The first white men in Ballard County came in 1780, when General George Rogers Clark came with about 200 soldiers to establish a military outpost at the confluence of the Ohio and Mississippi rivers, laying claim of the United States to the Mississippi River as its western boundary.  Fort Jefferson was established with about 200 soldiers, which was a mile and a half south of what is now the town of Wickliffe.  The Chickasaw Indians considered this their territory and were anything but happy that their land had been invaded by the white man.  A few settlers came down the river to the fort after it was established, but the Indians attacked and killed them mercilessly.  Soon the fort was abandoned and any remaining settlers left also.  Until the purchase of this area of Kentucky in 1819, there were no permanent settlers.

Of the settlers who came in around 1818/1819 were John Humphrey, Solomon Redferrin, Robert Crafton and William Crafton, Daniel Doolin, John Weaver, James Talbott, William Rush, William Holman, Samuel Wilson, Andrew Lovelace, the Ewell family, the Newman family, Benjamin Kimmell, Samuel Saruthers, Penuel Billington, James Ashley, Israel Linn, William Linn, the Stovall family, the Unsell family.

from Kentucky – A History of the State, Perrin, 1885

Ballard County, Kentucky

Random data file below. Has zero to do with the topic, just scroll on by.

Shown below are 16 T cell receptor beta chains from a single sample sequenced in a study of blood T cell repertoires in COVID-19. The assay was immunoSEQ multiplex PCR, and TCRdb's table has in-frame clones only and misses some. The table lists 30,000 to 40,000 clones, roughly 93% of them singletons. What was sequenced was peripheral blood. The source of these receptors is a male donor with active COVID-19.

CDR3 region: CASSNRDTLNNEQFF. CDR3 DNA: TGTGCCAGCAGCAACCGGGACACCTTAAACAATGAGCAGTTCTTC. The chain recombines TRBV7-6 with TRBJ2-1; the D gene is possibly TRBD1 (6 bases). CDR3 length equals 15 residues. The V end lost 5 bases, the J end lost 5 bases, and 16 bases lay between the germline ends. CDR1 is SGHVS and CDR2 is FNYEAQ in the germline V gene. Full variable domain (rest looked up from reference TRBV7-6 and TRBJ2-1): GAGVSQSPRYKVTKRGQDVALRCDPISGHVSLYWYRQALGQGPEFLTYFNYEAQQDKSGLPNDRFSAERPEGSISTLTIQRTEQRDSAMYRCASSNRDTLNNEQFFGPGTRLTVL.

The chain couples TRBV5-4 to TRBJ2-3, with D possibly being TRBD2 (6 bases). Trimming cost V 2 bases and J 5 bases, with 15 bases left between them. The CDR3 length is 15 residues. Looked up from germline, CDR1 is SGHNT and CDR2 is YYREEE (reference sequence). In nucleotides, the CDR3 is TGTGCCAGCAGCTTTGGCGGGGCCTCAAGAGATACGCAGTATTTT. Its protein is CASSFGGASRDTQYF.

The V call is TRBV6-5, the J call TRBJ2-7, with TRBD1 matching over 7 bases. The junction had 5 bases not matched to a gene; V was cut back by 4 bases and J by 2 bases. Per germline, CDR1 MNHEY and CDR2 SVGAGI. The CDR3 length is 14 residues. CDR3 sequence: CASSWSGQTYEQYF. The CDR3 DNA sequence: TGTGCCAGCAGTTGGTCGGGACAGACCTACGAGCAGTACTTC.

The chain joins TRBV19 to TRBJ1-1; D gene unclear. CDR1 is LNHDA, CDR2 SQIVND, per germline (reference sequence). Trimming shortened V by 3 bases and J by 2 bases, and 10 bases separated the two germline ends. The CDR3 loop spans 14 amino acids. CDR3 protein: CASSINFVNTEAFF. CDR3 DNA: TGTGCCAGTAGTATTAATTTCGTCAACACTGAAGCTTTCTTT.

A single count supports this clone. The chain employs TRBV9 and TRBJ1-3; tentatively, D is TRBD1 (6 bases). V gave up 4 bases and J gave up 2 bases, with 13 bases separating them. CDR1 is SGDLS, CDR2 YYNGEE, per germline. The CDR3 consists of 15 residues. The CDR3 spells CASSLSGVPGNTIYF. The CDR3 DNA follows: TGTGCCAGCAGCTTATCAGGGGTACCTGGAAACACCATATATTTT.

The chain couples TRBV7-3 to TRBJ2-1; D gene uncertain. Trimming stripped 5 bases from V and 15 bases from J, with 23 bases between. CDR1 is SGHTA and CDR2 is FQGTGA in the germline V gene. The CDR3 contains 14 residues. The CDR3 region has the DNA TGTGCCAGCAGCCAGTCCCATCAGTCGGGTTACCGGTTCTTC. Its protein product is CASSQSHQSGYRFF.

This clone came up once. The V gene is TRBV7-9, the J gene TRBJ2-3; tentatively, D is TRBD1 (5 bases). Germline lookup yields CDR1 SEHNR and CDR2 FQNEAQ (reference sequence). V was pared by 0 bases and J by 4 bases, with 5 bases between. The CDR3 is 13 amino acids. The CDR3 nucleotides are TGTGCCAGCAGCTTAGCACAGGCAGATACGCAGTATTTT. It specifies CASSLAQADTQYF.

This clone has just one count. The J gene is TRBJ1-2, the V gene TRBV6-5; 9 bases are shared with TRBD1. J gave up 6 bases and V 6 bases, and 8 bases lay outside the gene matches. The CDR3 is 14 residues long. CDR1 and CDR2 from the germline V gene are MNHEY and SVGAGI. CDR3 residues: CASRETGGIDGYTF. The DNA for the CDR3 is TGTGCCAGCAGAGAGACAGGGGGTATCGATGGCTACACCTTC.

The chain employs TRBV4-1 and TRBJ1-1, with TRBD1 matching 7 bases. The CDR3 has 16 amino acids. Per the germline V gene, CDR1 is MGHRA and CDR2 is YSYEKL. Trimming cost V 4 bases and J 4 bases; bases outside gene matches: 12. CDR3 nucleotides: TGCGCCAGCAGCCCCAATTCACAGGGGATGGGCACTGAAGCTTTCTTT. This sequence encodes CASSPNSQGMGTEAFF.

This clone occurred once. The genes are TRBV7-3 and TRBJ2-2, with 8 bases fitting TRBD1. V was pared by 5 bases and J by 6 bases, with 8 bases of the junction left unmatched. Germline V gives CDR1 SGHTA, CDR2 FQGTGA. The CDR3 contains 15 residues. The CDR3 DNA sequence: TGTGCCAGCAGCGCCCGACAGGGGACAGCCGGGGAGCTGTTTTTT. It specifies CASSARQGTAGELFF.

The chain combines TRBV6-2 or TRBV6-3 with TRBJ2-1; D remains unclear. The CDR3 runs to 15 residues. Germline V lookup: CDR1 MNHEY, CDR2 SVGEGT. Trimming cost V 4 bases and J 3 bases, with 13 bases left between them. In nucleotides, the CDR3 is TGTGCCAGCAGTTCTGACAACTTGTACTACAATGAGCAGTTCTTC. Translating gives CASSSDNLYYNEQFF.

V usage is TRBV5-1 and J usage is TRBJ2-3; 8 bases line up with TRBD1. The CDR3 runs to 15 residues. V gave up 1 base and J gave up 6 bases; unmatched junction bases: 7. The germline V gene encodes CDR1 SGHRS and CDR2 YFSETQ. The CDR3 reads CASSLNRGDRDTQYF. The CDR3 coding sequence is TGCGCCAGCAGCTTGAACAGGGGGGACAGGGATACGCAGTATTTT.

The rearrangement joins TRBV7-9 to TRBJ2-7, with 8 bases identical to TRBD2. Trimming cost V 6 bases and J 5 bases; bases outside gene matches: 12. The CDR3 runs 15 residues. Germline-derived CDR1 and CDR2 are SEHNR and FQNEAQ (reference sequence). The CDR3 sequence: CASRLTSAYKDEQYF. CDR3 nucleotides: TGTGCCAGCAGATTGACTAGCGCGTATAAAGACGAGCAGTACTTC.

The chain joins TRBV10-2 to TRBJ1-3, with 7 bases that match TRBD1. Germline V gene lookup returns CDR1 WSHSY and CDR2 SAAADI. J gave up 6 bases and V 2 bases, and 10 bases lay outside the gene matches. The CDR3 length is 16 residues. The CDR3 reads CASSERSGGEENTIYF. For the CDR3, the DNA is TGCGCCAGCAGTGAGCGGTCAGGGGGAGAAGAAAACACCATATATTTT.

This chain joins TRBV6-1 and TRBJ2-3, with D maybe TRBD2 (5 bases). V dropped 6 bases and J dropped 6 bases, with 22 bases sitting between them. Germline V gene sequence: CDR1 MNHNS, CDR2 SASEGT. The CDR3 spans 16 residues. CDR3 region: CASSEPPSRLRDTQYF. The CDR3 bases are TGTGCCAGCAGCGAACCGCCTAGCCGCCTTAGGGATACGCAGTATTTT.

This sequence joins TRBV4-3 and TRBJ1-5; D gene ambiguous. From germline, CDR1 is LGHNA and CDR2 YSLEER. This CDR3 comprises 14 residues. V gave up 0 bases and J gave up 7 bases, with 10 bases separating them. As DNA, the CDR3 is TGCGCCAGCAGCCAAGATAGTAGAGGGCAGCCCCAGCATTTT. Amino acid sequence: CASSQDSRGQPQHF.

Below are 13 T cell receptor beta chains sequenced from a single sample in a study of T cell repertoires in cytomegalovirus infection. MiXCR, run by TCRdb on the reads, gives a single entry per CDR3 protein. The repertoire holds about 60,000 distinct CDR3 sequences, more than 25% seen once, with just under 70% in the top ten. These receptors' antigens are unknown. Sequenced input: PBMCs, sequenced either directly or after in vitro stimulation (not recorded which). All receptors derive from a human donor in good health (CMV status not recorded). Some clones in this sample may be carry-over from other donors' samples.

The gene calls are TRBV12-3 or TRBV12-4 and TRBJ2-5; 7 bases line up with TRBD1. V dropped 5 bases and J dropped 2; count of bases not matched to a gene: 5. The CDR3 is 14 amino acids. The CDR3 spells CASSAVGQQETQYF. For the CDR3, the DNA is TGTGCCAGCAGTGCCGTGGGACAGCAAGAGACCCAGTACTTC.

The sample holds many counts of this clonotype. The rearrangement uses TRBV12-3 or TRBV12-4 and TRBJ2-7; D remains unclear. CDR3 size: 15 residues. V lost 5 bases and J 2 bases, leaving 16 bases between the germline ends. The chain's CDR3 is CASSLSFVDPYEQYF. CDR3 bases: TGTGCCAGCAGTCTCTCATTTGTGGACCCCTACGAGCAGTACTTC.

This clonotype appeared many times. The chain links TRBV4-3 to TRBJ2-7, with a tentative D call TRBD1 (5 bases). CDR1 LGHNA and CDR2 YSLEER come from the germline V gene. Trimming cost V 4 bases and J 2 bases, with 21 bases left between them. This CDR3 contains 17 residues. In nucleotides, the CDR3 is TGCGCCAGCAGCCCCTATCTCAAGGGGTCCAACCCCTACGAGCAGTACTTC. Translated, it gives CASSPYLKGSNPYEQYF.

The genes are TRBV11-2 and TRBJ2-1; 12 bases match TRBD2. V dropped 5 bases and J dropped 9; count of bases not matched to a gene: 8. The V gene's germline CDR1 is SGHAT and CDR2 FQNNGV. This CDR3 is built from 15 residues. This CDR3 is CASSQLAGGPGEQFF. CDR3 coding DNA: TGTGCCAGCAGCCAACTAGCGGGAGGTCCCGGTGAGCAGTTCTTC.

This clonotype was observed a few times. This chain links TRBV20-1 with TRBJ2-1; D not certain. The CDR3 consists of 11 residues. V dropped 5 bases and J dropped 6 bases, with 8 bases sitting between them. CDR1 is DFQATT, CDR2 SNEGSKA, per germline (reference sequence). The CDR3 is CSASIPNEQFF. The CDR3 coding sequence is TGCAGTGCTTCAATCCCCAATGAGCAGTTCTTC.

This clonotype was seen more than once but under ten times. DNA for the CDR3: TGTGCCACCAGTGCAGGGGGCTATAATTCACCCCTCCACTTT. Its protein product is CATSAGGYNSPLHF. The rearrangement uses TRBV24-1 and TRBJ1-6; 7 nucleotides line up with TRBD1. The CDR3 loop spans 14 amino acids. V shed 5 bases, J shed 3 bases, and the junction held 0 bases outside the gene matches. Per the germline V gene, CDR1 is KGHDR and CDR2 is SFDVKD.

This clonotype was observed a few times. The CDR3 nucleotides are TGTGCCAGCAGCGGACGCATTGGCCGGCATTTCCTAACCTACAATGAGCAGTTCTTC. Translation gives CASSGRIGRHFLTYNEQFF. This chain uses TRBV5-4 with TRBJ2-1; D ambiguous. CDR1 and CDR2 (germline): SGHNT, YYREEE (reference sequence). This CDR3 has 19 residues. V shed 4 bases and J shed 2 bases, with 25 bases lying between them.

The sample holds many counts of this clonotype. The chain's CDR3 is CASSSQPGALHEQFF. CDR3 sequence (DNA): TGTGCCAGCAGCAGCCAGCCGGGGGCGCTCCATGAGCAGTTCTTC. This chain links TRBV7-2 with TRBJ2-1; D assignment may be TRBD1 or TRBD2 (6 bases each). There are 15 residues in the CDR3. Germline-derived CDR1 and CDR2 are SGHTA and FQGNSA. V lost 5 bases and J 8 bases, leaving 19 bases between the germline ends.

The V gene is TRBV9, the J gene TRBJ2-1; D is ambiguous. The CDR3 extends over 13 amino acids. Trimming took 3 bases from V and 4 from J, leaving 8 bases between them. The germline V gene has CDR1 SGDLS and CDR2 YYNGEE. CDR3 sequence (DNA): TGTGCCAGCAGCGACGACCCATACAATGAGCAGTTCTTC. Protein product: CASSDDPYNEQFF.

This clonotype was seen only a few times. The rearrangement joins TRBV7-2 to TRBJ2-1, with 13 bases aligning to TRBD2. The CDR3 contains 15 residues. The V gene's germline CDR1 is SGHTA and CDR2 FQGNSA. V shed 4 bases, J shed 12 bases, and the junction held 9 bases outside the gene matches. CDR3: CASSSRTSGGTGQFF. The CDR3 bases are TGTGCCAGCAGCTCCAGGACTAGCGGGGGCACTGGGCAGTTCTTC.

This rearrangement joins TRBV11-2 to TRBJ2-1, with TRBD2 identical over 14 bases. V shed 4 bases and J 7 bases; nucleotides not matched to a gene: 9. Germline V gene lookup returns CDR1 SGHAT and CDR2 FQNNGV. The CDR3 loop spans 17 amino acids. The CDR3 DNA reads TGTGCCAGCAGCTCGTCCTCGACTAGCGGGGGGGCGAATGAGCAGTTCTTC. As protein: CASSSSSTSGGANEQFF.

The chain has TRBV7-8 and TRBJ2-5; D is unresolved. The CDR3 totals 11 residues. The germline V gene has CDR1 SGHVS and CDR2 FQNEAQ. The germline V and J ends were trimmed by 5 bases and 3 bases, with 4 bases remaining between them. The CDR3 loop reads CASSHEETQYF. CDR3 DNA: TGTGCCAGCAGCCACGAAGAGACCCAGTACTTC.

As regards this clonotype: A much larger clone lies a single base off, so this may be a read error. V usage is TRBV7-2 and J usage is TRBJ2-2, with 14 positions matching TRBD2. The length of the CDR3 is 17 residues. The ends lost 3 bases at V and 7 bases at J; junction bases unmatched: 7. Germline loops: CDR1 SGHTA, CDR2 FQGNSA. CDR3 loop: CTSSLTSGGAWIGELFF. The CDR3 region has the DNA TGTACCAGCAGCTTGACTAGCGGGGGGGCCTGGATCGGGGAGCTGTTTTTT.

Andrew Lovelace

Upon the crest of a high hill overlooking the village of Lovelace, and commanding a magnificent view of the valley of the Mayfield Creek, rests a substantial brick residence, the home of a bright and sturdy old pioneer, the worthy subject of this sketch.  Andrew Lovelace was born February 12, 1811, in Butler County, Kentucky, and came with his parents, in 1822, to what is now Ballard County, where he has since resided.  His father, Captain Andrew Lovelace, Sr., a native of Rowan County, North Carolina, was born in 1776, removed to Kentucky in an early day, and died here in 1863.  He was the son of Elias, a soldier of the Revolution, who also died at this place about 1833.  He was the son of John, an Englishman.  Subject’s mother, Rebecca, daughter of William Holman, of North Carolina, died in 1834.  To her and husband were born:  Elizabeth (Hall), Nancy (Lynn), Elias, Archibald, subject, Rebecca (Humphrey), Isaac and William.  Subject was married November 5, 1833, to Miss Eleanor, daughter of Thomas and Elizabeth (Shelton) Ashley, of Butler County (born May 15, 1815), and his union has been blessed by the birth of Virgil S., Martha J. (Howard), John H., Freeman B., James M., Mary E. (Elsey), William A., Eliza B. (Trice), and Susan V. (Henderson).  Subject is a farmer, has prospered in his business and now owns 400 acres of well improved and valuable land which is in a fine state of cultivation.  In politics he still clings to the tenets of the old line Whigs.